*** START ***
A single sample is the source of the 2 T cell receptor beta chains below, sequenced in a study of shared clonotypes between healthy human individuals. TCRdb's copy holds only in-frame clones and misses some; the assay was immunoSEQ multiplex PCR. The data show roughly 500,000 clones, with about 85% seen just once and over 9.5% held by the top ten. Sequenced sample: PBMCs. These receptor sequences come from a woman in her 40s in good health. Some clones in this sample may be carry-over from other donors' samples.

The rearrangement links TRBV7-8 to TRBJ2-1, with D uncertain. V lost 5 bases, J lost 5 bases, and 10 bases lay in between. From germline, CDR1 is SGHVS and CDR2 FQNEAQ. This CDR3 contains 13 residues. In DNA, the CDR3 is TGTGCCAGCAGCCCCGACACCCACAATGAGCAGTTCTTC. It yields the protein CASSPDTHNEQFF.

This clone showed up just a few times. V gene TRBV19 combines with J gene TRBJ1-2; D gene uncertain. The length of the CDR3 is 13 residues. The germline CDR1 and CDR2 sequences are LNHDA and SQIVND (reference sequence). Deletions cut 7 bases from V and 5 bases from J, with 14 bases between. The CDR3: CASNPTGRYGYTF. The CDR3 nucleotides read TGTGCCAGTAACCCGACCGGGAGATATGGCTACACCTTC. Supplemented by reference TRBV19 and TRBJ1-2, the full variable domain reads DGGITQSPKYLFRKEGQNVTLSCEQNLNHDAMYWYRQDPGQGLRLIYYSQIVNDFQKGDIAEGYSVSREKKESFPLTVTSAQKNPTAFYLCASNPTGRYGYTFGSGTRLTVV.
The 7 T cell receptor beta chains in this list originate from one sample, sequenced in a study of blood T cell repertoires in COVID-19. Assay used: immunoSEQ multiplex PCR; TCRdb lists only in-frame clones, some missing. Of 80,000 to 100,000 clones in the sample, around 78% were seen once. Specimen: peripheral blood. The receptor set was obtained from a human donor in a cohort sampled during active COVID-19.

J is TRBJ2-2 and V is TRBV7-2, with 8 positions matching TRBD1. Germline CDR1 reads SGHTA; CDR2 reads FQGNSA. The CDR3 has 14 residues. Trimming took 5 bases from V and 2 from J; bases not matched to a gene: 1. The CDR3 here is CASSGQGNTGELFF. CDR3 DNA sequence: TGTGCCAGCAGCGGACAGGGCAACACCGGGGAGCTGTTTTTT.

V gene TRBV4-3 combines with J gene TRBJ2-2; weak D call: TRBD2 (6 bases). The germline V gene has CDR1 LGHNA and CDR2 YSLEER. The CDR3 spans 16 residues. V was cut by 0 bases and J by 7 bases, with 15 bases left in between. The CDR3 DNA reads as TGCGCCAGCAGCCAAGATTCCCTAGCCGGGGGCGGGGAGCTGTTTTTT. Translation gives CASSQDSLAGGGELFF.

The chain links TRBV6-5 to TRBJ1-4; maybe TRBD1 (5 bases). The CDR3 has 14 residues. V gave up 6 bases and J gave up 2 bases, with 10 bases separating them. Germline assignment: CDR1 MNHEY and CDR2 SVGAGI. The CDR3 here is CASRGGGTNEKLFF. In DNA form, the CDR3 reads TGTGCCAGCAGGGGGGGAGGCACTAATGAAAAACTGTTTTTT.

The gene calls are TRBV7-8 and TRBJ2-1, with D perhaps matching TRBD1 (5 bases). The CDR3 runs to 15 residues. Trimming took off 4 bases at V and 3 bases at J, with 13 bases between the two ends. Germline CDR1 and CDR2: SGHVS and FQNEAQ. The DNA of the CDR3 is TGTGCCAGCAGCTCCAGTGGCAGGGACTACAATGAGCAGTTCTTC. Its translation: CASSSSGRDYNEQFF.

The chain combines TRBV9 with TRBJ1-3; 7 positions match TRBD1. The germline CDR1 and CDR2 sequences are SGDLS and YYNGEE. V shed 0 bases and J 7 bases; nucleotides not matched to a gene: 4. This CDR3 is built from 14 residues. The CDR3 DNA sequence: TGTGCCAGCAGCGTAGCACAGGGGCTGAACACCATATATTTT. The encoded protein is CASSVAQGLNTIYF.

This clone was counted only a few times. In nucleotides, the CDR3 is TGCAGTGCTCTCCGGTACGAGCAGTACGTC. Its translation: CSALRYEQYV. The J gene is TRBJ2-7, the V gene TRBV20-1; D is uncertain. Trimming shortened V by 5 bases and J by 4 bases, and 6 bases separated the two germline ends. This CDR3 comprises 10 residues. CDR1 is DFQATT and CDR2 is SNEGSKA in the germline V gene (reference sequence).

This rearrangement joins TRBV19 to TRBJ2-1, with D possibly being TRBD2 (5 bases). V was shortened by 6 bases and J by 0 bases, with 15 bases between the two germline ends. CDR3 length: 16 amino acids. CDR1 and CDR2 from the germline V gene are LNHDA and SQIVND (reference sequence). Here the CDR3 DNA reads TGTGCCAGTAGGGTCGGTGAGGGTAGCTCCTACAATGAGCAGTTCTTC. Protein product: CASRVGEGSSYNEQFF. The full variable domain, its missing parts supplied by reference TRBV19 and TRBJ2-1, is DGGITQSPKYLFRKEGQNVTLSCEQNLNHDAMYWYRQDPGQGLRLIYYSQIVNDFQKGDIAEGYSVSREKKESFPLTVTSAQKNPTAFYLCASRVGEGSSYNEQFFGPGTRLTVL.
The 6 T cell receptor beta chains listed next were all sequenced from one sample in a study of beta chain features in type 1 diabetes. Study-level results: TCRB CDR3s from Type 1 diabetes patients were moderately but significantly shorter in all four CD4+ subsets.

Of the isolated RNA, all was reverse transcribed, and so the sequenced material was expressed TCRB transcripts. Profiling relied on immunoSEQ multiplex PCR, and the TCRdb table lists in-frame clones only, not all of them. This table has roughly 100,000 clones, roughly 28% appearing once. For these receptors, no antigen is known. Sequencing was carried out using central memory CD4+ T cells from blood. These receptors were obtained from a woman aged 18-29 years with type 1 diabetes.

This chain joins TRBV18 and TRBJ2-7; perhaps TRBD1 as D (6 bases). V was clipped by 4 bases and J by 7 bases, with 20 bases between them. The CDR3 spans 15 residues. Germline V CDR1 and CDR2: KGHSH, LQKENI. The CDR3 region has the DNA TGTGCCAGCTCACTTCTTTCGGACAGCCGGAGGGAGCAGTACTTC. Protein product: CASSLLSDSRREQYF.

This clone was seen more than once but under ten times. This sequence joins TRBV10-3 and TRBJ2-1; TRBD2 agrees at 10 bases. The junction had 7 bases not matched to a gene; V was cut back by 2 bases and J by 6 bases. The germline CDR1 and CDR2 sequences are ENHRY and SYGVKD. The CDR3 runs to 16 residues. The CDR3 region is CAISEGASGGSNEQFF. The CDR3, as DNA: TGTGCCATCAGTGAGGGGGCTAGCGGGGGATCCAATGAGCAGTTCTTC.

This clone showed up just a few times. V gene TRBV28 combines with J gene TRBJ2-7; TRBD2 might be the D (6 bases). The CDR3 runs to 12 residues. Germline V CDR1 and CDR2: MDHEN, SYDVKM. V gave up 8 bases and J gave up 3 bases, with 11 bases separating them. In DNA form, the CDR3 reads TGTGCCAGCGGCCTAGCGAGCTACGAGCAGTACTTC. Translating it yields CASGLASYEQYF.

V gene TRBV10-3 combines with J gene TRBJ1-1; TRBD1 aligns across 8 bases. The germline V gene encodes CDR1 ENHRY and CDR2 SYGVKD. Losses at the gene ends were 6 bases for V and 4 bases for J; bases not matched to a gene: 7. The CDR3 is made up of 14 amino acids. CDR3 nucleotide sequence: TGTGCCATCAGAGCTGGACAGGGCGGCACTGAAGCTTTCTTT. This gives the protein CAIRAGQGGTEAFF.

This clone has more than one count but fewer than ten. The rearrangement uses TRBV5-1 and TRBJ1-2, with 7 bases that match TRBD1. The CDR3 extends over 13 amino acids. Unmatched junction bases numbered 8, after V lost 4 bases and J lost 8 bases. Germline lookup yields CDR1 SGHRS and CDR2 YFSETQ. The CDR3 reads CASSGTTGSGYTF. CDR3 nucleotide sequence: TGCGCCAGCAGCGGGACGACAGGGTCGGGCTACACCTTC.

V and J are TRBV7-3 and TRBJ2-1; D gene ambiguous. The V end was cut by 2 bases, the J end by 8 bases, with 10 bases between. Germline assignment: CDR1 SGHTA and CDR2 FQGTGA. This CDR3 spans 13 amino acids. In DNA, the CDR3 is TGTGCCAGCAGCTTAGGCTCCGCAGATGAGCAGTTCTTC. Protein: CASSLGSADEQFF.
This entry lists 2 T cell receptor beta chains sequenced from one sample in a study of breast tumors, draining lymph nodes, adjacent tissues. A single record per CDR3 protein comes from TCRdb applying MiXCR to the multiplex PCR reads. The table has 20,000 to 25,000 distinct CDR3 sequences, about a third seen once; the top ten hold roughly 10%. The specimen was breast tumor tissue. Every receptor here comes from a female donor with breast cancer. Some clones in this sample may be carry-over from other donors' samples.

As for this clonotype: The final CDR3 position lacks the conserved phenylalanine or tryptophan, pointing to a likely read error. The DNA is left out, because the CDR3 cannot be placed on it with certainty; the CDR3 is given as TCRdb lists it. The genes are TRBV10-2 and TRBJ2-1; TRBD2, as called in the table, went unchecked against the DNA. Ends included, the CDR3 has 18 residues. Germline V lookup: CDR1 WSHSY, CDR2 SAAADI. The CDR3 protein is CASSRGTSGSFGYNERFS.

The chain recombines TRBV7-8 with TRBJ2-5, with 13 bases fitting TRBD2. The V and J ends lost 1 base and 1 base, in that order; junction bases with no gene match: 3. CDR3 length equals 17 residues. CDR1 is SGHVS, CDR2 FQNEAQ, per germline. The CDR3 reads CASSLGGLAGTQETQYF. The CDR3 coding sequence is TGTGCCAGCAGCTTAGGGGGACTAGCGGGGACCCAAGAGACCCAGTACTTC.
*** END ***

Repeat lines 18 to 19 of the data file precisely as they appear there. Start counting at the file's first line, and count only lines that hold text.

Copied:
This clone has more than one count but fewer than ten. The rearrangement uses TRBV5-1 and TRBJ1-2, with 7 bases that match TRBD1. The CDR3 extends over 13 amino acids. Unmatched junction bases numbered 8, after V lost 4 bases and J lost 8 bases. Germline lookup yields CDR1 SGHRS and CDR2 YFSETQ. The CDR3 reads CASSGTTGSGYTF. CDR3 nucleotide sequence: TGCGCCAGCAGCGGGACGACAGGGTCGGGCTACACCTTC.

V and J are TRBV7-3 and TRBJ2-1; D gene ambiguous. The V end was cut by 2 bases, the J end by 8 bases, with 10 bases between. Germline assignment: CDR1 SGHTA and CDR2 FQGTGA. This CDR3 spans 13 amino acids. In DNA, the CDR3 is TGTGCCAGCAGCTTAGGCTCCGCAGATGAGCAGTTCTTC. Protein: CASSLGSADEQFF.